This book has a lot of darkness, it is stressful, taught, honest, confusing, shattering, immature, wise. I could go on with the adjectives forever, but whatever words I come up with will do no justice to experience I feel like I have gained for reading it. The thing to know when reading The Bell Jar is that it is polarising, both in the results people get reading it and in the writing and Esther's story. She is a contradiction, she is a mystery.

~ Sam

The Ash Fault


The world is a but a husk; a broken and bitter place left smoking and quaking beneath a sullen sky. Ash and bones are all the remain in our once vibrant world yet despite the destruction of its entirety life still trudges along; barely.

The Road”, written by Cormac McCarthy is my all time favourite book. Now you're probably thinking: This pulitzer prize winning story with an overall theme of death and loss must be the most depressing story one can read; well it is...but tragically beautiful all the same. Set in a landscape of Grey with a few splotches of red smeared across the asphalt, the world McCarthy has created is undoubtedly grim, however amidst the blood and corpses we are given a brutally honest story of human struggle. Struggle which captures our hearts as we breathe each breath and take each step with our desperate heroes.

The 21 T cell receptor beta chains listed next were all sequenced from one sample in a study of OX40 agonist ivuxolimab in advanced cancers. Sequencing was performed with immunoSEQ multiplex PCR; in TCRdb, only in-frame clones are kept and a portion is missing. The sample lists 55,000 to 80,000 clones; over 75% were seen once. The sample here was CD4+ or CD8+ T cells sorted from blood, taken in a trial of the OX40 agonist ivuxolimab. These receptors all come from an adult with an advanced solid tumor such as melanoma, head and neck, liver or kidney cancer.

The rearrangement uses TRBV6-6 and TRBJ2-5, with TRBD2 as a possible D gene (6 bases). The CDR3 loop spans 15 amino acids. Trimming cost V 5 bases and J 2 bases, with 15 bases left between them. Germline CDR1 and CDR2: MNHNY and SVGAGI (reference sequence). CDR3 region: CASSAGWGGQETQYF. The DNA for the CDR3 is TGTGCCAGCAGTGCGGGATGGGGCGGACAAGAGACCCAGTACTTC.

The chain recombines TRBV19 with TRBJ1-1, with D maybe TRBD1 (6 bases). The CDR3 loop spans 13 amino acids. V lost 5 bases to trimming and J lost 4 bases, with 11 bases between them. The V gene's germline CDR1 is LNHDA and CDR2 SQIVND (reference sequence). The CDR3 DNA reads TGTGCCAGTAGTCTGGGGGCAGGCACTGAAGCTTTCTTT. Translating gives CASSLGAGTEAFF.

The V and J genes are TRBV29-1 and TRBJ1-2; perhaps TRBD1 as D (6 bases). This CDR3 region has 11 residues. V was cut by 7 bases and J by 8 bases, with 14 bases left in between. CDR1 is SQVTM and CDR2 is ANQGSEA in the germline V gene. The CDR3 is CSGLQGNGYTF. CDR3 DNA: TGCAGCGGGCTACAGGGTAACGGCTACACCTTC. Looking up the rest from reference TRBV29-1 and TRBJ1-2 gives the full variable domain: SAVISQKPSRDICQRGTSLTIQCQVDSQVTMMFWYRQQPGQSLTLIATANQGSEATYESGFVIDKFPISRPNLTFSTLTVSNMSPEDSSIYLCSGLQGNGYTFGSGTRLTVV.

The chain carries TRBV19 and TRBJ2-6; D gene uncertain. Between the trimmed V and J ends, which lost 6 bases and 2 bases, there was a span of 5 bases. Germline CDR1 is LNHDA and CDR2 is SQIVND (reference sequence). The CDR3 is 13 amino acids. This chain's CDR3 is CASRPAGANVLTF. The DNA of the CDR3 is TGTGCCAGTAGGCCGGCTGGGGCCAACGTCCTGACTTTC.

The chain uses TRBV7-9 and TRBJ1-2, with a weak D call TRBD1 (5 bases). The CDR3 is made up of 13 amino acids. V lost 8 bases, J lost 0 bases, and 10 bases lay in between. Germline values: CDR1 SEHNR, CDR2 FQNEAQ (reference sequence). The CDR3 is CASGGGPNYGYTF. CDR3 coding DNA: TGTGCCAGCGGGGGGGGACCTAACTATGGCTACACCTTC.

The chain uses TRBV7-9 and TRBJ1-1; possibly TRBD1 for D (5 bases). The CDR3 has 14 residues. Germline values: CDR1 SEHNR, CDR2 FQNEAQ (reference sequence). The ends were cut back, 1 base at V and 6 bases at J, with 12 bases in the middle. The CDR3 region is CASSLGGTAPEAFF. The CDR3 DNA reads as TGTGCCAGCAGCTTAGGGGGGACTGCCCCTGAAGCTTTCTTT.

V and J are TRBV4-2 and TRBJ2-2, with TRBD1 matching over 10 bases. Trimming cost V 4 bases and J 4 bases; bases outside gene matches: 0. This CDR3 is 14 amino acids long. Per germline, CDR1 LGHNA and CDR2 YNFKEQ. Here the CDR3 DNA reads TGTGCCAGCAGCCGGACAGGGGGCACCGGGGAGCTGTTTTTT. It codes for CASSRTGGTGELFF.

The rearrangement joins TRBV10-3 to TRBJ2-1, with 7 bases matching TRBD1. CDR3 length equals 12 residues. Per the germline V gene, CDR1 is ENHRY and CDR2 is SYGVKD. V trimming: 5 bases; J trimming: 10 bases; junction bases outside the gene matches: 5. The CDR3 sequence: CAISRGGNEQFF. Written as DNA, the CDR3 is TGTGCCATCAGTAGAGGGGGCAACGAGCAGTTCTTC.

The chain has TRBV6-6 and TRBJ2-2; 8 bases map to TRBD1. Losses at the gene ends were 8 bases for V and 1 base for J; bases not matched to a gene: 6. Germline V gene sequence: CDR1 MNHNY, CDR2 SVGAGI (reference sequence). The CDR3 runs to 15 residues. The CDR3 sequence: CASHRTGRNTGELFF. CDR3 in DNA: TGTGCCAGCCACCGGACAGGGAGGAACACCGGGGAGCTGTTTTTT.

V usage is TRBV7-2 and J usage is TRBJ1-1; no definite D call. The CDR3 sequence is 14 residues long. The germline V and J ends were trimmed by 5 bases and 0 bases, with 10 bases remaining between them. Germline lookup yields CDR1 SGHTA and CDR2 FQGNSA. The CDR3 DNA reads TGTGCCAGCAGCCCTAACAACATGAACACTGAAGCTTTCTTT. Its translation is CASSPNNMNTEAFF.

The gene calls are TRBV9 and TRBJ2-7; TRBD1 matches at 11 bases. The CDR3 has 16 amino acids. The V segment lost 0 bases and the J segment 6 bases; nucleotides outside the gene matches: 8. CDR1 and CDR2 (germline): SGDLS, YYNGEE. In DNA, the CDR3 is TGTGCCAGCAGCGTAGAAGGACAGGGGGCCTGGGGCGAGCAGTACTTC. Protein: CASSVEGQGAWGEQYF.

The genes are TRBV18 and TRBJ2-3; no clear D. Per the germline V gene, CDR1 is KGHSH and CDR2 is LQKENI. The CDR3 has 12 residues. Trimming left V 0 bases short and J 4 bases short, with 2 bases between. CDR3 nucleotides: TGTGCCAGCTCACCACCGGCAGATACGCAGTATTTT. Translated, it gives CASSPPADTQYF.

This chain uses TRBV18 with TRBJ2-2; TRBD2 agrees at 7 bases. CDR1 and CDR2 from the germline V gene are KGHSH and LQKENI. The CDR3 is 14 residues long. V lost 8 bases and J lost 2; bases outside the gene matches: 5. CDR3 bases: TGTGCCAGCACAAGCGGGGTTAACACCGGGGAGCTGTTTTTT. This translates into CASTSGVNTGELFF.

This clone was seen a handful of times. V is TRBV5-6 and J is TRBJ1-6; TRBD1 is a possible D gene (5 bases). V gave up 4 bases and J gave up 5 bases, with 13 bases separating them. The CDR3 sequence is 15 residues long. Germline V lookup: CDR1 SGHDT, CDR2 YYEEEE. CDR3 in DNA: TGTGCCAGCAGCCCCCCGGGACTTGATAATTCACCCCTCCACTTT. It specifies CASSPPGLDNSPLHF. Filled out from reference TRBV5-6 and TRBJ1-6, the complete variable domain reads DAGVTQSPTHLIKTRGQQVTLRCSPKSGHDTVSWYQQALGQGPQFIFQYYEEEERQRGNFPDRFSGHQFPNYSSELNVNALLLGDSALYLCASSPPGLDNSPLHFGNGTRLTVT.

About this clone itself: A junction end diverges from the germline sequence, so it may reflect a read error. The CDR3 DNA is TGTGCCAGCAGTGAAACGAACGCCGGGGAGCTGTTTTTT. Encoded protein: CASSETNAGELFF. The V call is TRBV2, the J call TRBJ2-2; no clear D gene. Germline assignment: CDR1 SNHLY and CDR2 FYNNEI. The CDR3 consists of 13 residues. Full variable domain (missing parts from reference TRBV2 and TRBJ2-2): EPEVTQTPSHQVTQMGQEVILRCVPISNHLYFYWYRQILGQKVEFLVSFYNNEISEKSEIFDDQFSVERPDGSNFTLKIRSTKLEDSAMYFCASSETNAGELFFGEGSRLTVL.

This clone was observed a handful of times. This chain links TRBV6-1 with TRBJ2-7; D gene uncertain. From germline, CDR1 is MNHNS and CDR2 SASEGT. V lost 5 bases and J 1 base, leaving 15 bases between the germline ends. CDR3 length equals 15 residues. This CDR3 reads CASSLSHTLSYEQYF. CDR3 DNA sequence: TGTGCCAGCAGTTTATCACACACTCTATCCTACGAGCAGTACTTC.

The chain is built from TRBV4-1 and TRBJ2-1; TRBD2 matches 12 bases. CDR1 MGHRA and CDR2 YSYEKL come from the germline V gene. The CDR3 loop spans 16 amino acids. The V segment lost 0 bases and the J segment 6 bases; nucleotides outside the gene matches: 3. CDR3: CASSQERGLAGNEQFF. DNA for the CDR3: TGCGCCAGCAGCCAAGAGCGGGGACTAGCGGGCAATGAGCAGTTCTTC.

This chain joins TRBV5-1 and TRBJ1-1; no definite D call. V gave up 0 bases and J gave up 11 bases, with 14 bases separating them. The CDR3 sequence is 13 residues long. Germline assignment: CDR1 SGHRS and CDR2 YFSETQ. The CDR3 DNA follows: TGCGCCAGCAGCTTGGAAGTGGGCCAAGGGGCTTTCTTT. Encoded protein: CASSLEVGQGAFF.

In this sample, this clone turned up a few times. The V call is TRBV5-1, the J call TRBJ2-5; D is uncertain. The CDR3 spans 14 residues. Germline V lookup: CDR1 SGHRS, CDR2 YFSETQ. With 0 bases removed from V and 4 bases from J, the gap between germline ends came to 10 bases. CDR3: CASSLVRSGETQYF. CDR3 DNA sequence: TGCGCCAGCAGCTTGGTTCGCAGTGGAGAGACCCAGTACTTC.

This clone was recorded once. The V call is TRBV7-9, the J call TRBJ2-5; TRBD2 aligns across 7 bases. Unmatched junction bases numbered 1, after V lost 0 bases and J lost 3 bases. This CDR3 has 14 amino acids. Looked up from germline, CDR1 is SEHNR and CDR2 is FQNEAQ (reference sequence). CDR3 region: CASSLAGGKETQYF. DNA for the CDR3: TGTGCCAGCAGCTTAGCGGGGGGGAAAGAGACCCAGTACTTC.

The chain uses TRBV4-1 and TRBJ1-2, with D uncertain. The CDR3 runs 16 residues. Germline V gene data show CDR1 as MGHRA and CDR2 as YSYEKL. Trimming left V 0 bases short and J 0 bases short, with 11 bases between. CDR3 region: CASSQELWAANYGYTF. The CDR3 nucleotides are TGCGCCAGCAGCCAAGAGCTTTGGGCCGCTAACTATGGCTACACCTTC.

We see these stark circumstances through the eyes of a father, who must at all cost protect his son from dangers whilst simultaneously trying to be a good parent, and, let me tell you, it's pretty clear that doing that in between bullets and eating cockroaches is no easy feat. Though when we travel with the pair we experience the father's sadness and his fortitude, both of which become incredibly endearing, yet what really stands out is his son. The boy has only ever known the world for its sombre tones and knows only of colours from his old story books and collections of knick knacks he has collected along the road. Comparatively presented against his father's dire intensity, the young boy demonstrates that kindness and innocence are still profoundly powerful, teaching us with each word whom the true hero of our story is.